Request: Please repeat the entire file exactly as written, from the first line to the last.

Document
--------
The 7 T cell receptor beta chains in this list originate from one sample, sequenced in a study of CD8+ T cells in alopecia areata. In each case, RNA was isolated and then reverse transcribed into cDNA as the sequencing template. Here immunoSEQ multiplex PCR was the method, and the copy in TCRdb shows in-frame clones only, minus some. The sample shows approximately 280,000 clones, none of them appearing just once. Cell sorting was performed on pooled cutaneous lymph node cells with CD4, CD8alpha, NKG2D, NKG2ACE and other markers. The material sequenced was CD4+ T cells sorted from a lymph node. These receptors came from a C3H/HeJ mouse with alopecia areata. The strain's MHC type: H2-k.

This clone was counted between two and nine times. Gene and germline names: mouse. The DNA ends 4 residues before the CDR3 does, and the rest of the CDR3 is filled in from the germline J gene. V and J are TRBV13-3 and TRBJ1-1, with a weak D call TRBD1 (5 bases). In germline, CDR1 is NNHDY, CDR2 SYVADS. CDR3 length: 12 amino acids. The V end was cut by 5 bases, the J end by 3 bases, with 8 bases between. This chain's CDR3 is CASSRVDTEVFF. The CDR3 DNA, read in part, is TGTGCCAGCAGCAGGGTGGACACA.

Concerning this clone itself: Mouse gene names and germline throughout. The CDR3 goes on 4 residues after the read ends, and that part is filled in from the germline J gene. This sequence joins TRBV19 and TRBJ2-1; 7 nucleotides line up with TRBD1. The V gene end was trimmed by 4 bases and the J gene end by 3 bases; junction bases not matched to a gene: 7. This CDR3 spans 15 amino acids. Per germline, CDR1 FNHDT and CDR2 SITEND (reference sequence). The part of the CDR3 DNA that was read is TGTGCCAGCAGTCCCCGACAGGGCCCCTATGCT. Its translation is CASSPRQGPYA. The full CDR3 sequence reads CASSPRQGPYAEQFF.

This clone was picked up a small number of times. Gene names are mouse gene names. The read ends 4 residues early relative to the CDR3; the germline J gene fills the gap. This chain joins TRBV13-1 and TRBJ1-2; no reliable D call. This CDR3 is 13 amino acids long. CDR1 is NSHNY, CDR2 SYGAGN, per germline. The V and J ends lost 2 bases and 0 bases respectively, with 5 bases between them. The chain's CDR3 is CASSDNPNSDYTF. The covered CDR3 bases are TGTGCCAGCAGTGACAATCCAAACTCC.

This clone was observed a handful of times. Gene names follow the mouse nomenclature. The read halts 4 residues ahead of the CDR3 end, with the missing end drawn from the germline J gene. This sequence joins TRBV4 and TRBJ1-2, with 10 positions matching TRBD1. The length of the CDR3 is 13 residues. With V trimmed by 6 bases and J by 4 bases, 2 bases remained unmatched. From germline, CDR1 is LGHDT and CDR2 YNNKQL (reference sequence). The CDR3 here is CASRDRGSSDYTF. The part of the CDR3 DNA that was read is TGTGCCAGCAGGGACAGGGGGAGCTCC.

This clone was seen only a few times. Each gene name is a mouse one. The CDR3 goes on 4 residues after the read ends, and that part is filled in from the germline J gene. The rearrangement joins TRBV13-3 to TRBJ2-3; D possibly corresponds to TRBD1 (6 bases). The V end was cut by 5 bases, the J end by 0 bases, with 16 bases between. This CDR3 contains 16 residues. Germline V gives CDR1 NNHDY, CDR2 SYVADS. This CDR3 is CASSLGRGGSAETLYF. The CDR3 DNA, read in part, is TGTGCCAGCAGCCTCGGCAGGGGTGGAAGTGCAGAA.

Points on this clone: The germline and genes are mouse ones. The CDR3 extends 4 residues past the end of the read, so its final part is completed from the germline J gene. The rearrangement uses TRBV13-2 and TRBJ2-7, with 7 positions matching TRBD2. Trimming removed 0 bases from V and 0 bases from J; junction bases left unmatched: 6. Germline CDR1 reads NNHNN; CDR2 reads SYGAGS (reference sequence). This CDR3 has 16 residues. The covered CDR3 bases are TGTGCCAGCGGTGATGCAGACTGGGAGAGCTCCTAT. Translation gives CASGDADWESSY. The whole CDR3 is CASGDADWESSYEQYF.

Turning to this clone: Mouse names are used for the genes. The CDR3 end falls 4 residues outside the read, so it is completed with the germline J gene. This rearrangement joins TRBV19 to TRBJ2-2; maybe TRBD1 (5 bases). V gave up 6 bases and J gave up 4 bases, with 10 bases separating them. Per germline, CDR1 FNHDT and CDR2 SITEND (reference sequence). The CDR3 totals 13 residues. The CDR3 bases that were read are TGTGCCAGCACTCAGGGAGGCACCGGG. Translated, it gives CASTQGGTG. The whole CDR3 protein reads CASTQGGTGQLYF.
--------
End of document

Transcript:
The 7 T cell receptor beta chains in this list originate from one sample, sequenced in a study of CD8+ T cells in alopecia areata. In each case, RNA was isolated and then reverse transcribed into cDNA as the sequencing template. Here immunoSEQ multiplex PCR was the method, and the copy in TCRdb shows in-frame clones only, minus some. The sample shows approximately 280,000 clones, none of them appearing just once. Cell sorting was performed on pooled cutaneous lymph node cells with CD4, CD8alpha, NKG2D, NKG2ACE and other markers. The material sequenced was CD4+ T cells sorted from a lymph node. These receptors came from a C3H/HeJ mouse with alopecia areata. The strain's MHC type: H2-k.

This clone was counted between two and nine times. Gene and germline names: mouse. The DNA ends 4 residues before the CDR3 does, and the rest of the CDR3 is filled in from the germline J gene. V and J are TRBV13-3 and TRBJ1-1, with a weak D call TRBD1 (5 bases). In germline, CDR1 is NNHDY, CDR2 SYVADS. CDR3 length: 12 amino acids. The V end was cut by 5 bases, the J end by 3 bases, with 8 bases between. This chain's CDR3 is CASSRVDTEVFF. The CDR3 DNA, read in part, is TGTGCCAGCAGCAGGGTGGACACA.

Concerning this clone itself: Mouse gene names and germline throughout. The CDR3 goes on 4 residues after the read ends, and that part is filled in from the germline J gene. This sequence joins TRBV19 and TRBJ2-1; 7 nucleotides line up with TRBD1. The V gene end was trimmed by 4 bases and the J gene end by 3 bases; junction bases not matched to a gene: 7. This CDR3 spans 15 amino acids. Per germline, CDR1 FNHDT and CDR2 SITEND (reference sequence). The part of the CDR3 DNA that was read is TGTGCCAGCAGTCCCCGACAGGGCCCCTATGCT. Its translation is CASSPRQGPYA. The full CDR3 sequence reads CASSPRQGPYAEQFF.

This clone was picked up a small number of times. Gene names are mouse gene names. The read ends 4 residues early relative to the CDR3; the germline J gene fills the gap. This chain joins TRBV13-1 and TRBJ1-2; no reliable D call. This CDR3 is 13 amino acids long. CDR1 is NSHNY, CDR2 SYGAGN, per germline. The V and J ends lost 2 bases and 0 bases respectively, with 5 bases between them. The chain's CDR3 is CASSDNPNSDYTF. The covered CDR3 bases are TGTGCCAGCAGTGACAATCCAAACTCC.

This clone was observed a handful of times. Gene names follow the mouse nomenclature. The read halts 4 residues ahead of the CDR3 end, with the missing end drawn from the germline J gene. This sequence joins TRBV4 and TRBJ1-2, with 10 positions matching TRBD1. The length of the CDR3 is 13 residues. With V trimmed by 6 bases and J by 4 bases, 2 bases remained unmatched. From germline, CDR1 is LGHDT and CDR2 YNNKQL (reference sequence). The CDR3 here is CASRDRGSSDYTF. The part of the CDR3 DNA that was read is TGTGCCAGCAGGGACAGGGGGAGCTCC.

This clone was seen only a few times. Each gene name is a mouse one. The CDR3 goes on 4 residues after the read ends, and that part is filled in from the germline J gene. The rearrangement joins TRBV13-3 to TRBJ2-3; D possibly corresponds to TRBD1 (6 bases). The V end was cut by 5 bases, the J end by 0 bases, with 16 bases between. This CDR3 contains 16 residues. Germline V gives CDR1 NNHDY, CDR2 SYVADS. This CDR3 is CASSLGRGGSAETLYF. The CDR3 DNA, read in part, is TGTGCCAGCAGCCTCGGCAGGGGTGGAAGTGCAGAA.

Points on this clone: The germline and genes are mouse ones. The CDR3 extends 4 residues past the end of the read, so its final part is completed from the germline J gene. The rearrangement uses TRBV13-2 and TRBJ2-7, with 7 positions matching TRBD2. Trimming removed 0 bases from V and 0 bases from J; junction bases left unmatched: 6. Germline CDR1 reads NNHNN; CDR2 reads SYGAGS (reference sequence). This CDR3 has 16 residues. The covered CDR3 bases are TGTGCCAGCGGTGATGCAGACTGGGAGAGCTCCTAT. Translation gives CASGDADWESSY. The whole CDR3 is CASGDADWESSYEQYF.

Turning to this clone: Mouse names are used for the genes. The CDR3 end falls 4 residues outside the read, so it is completed with the germline J gene. This rearrangement joins TRBV19 to TRBJ2-2; maybe TRBD1 (5 bases). V gave up 6 bases and J gave up 4 bases, with 10 bases separating them. Per germline, CDR1 FNHDT and CDR2 SITEND (reference sequence). The CDR3 totals 13 residues. The CDR3 bases that were read are TGTGCCAGCACTCAGGGAGGCACCGGG. Translated, it gives CASTQGGTG. The whole CDR3 protein reads CASTQGGTGQLYF.